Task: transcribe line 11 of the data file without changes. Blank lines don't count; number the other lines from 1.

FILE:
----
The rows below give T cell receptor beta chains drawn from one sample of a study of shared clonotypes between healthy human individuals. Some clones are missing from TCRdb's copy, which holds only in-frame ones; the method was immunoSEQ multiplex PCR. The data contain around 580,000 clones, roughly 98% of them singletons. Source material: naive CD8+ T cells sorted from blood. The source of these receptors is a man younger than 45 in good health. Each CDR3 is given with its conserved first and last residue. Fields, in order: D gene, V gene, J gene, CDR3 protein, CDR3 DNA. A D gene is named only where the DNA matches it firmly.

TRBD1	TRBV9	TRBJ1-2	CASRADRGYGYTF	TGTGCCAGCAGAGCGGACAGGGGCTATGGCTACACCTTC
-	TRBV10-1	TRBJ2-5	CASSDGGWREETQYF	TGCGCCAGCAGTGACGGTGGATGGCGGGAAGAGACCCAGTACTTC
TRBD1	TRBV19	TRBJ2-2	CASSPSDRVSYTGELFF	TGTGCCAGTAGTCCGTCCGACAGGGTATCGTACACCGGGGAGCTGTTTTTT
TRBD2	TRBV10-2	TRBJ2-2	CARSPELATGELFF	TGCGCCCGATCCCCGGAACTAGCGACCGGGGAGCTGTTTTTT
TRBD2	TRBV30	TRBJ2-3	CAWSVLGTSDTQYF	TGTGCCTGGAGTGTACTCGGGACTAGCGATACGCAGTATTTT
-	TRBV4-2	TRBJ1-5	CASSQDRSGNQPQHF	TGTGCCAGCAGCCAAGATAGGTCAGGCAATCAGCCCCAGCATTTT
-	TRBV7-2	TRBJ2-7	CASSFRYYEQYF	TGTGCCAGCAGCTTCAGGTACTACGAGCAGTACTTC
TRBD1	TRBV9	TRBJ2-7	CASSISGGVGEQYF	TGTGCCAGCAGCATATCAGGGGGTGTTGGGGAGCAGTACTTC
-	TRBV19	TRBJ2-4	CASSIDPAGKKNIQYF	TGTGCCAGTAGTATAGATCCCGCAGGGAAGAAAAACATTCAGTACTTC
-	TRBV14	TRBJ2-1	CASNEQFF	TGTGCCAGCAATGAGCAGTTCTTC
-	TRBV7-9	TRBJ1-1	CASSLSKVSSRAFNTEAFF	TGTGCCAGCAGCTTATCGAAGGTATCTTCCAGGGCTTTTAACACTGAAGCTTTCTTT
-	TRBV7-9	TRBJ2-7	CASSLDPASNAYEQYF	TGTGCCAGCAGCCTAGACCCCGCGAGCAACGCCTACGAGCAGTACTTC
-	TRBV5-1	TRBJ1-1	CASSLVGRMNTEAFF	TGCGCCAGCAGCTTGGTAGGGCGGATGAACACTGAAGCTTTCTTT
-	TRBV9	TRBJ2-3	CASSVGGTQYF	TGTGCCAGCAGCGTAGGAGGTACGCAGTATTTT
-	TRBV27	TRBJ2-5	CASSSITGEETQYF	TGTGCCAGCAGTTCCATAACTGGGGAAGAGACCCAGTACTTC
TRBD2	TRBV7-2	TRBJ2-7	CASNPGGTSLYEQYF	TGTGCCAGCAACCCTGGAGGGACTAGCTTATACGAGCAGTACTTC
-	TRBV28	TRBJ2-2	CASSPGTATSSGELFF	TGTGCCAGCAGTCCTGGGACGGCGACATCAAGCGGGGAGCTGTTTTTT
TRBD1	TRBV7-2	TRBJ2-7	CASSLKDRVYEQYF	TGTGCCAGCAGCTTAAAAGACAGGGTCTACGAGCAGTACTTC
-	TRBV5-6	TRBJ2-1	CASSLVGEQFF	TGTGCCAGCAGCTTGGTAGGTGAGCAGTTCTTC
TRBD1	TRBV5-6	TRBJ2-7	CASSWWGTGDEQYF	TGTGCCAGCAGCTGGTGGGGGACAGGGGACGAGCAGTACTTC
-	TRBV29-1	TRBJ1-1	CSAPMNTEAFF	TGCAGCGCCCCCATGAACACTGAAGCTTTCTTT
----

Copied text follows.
-	TRBV14	TRBJ2-1	CASNEQFF	TGTGCCAGCAATGAGCAGTTCTTC